Biji-biji Initiative partners with Falmouth University in the Responsible Innovation Plastics Project for Life and Environment (RIPPLE) project through the ‘Awareness, Resilience and Collaboration’ A.R.C. Challenge Malaysia by the British Council.
Through the A.R.C. Challenge Malaysia, one of the British Council’s initiatives in leading up to the COP26, Biji-biji Initiative looks forward to partnering with Falmouth University in a knowledge and skills transfer programme to innovate new product and communications opportunities based on an ongoing small-scale plastic recycling project in Malaysia, called Beyond Bins. Communities engaged in this initiative will benefit from learning about the role of design in the circular economy while Falmouth students innovate ways to create new products from waste.
In the narrative of climate change, the circular economy forms an indispensable component to meet the main goals of the Paris Agreement – limiting global warming to 1.5 degrees Celsius compared to pre-industrial levels.
The circular economy plays a role in reducing the remaining 45% of total current greenhouse gas emissions, which is contributed by how we make and use products and how we produce food.
As we enter a new decade, the clock continues to tick; the urgency for climate action has never been greater. As an initiative leading up to COP26, the 2021 United Nations Climate Change Conference to be held in November in Glasgow, UK, the British Council launched the A.R.C. (‘Awareness, Resilience and Collaboration’) Challenge Malaysia.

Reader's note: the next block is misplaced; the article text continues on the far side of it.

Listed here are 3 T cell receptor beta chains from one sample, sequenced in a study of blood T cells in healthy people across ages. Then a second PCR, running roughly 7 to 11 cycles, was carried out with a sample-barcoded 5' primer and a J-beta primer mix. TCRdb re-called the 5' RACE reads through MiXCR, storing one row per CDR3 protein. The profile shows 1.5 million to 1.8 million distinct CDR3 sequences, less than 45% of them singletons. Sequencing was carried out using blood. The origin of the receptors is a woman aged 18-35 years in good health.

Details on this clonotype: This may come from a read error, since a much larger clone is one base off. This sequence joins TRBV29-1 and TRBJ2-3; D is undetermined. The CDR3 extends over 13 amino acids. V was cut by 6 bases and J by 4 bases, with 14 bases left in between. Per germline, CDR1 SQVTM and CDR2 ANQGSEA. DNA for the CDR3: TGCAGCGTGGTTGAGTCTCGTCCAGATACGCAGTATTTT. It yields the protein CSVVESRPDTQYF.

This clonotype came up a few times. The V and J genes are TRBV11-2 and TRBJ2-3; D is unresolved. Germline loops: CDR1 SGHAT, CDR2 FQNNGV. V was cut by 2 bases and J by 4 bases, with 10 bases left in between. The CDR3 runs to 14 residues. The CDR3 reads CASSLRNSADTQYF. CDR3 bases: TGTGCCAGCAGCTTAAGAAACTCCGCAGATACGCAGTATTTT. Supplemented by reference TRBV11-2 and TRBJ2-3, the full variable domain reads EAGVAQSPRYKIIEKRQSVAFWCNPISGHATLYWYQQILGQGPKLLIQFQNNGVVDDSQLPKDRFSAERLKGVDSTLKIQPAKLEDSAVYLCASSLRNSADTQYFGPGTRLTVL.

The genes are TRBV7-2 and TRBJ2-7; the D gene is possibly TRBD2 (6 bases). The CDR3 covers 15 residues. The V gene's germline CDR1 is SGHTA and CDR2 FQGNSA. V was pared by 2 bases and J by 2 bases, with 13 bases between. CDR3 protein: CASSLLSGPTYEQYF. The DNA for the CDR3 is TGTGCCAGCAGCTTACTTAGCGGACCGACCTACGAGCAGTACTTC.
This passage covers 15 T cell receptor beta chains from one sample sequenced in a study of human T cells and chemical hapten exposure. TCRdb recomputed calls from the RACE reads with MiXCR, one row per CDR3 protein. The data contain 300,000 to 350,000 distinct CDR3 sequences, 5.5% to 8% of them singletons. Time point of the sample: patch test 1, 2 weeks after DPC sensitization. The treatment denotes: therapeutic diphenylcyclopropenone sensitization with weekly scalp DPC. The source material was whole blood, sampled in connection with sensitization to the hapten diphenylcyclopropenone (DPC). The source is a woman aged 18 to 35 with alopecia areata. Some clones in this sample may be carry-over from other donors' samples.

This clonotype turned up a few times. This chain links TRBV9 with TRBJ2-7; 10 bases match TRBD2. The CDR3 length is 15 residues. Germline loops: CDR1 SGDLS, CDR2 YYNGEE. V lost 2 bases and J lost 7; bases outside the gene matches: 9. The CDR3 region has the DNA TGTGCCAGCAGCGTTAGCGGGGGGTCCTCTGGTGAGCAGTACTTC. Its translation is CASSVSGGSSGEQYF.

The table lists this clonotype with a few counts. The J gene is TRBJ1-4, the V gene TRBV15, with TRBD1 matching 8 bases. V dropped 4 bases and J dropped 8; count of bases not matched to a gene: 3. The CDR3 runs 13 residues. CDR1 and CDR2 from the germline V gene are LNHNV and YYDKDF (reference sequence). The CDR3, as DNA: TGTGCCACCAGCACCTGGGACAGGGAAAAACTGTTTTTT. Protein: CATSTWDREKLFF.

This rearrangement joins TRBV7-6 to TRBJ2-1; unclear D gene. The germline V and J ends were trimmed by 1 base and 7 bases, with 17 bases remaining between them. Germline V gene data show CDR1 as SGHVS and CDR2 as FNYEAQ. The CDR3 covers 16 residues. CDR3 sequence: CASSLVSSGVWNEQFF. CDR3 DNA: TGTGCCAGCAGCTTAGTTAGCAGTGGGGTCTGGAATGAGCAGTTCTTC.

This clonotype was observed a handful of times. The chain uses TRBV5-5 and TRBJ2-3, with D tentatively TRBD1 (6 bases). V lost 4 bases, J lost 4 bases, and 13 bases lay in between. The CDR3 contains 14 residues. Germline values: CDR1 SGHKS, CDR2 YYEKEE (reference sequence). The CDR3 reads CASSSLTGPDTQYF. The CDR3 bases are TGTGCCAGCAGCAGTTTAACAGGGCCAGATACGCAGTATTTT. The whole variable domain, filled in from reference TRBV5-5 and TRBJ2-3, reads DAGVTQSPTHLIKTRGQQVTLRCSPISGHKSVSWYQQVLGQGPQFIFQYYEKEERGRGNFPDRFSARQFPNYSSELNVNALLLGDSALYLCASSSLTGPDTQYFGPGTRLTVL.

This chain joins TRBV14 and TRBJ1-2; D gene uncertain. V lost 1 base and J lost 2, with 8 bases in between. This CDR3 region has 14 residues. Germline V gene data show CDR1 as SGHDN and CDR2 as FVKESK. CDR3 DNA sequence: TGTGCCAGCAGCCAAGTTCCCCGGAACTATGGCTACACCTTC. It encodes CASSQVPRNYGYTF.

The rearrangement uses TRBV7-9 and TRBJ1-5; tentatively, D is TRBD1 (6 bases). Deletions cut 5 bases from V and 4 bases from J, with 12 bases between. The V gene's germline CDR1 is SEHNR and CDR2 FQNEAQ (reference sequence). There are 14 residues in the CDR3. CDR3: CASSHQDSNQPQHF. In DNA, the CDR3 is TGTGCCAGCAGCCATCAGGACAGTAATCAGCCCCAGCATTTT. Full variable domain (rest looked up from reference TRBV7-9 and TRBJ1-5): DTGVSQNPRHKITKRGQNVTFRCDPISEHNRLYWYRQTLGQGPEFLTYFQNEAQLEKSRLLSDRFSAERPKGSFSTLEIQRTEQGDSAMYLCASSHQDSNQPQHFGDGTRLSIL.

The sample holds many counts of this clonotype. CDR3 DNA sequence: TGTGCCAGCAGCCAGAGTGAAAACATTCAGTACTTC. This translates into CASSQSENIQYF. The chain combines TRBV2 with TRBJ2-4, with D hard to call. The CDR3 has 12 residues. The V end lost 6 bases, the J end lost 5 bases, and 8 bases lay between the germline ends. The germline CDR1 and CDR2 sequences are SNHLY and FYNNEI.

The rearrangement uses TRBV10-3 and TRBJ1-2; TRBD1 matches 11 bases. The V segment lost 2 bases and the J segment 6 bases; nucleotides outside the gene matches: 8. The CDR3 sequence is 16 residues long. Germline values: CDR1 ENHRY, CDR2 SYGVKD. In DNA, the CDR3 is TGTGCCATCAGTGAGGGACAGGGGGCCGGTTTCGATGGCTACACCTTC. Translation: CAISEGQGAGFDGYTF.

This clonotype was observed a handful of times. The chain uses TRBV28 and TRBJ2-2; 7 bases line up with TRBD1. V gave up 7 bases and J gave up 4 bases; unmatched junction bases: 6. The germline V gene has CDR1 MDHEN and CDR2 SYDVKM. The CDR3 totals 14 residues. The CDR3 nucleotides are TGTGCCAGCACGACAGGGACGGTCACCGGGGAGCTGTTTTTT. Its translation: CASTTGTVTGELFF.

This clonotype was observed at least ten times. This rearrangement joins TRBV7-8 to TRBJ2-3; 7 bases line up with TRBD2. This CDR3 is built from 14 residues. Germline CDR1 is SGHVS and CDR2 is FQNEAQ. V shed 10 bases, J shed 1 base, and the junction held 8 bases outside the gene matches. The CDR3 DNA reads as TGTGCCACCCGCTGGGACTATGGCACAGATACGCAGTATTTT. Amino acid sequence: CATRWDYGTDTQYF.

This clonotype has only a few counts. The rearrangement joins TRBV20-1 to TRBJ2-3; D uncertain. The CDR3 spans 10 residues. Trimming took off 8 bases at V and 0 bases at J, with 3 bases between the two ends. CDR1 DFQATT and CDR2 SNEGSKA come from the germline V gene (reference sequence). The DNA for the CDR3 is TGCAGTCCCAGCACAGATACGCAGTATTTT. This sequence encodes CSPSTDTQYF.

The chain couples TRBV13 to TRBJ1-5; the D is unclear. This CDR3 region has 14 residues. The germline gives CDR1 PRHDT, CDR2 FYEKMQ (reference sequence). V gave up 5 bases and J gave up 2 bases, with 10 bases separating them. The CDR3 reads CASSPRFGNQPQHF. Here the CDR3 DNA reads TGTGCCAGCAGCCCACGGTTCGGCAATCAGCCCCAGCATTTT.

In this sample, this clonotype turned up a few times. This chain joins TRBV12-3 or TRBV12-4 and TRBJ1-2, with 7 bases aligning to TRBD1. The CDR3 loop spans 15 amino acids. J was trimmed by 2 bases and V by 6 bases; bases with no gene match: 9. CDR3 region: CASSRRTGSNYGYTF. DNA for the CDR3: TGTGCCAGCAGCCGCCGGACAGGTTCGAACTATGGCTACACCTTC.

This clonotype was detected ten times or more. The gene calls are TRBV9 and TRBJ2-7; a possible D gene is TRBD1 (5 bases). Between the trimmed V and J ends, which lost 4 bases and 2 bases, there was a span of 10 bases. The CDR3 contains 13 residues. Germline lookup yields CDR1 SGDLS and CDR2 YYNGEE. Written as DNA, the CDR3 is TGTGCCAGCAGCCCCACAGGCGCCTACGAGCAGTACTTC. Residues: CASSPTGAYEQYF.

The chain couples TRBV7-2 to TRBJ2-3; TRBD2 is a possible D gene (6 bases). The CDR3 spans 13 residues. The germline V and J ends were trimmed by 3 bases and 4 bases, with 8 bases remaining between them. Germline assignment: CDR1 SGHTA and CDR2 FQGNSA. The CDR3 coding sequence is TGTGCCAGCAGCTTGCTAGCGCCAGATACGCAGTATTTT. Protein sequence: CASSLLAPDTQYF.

Innovating with plastics for the circular economy with RIPPLE
Biji-biji Initiative and Falmouth University are one of the three grant recipients of the A.R.C. Challenge Malaysia, giving way to the RIPPLE (Responsible Innovation Plastics Project for Life and Environment ) project.
“Through the A.R.C. grant, we are given the opportunity to join forces with international partners, in this case an award-winning UK university,” says Juliana Adam, the Chief Executive Officer of Biji-biji Initiative.
“This partnership enables Biji-biji to gain different perspectives from up-and-coming, young international talent, taking into consideration their varied background and exposure to sustainability and product design and having that mixed with a local context.”
A design thinking lens in viewing climate change
RIPPLE also hopes to build a legacy of young designers who actively practice design thinking skills that embed the climate change agenda.
The students from Falmouth University will collaborate to innovate new product and communication opportunities based on the ongoing small-scale plastic recycling solutions that are currently in place with local (Malaysia) communities, called Beyond Bins.
Beyond Bins is a circular economy initiative that engages local marginalised or remote communities in a recycling initiative that turns waste into 100% recycled products and generates streams of alternative income for these communities.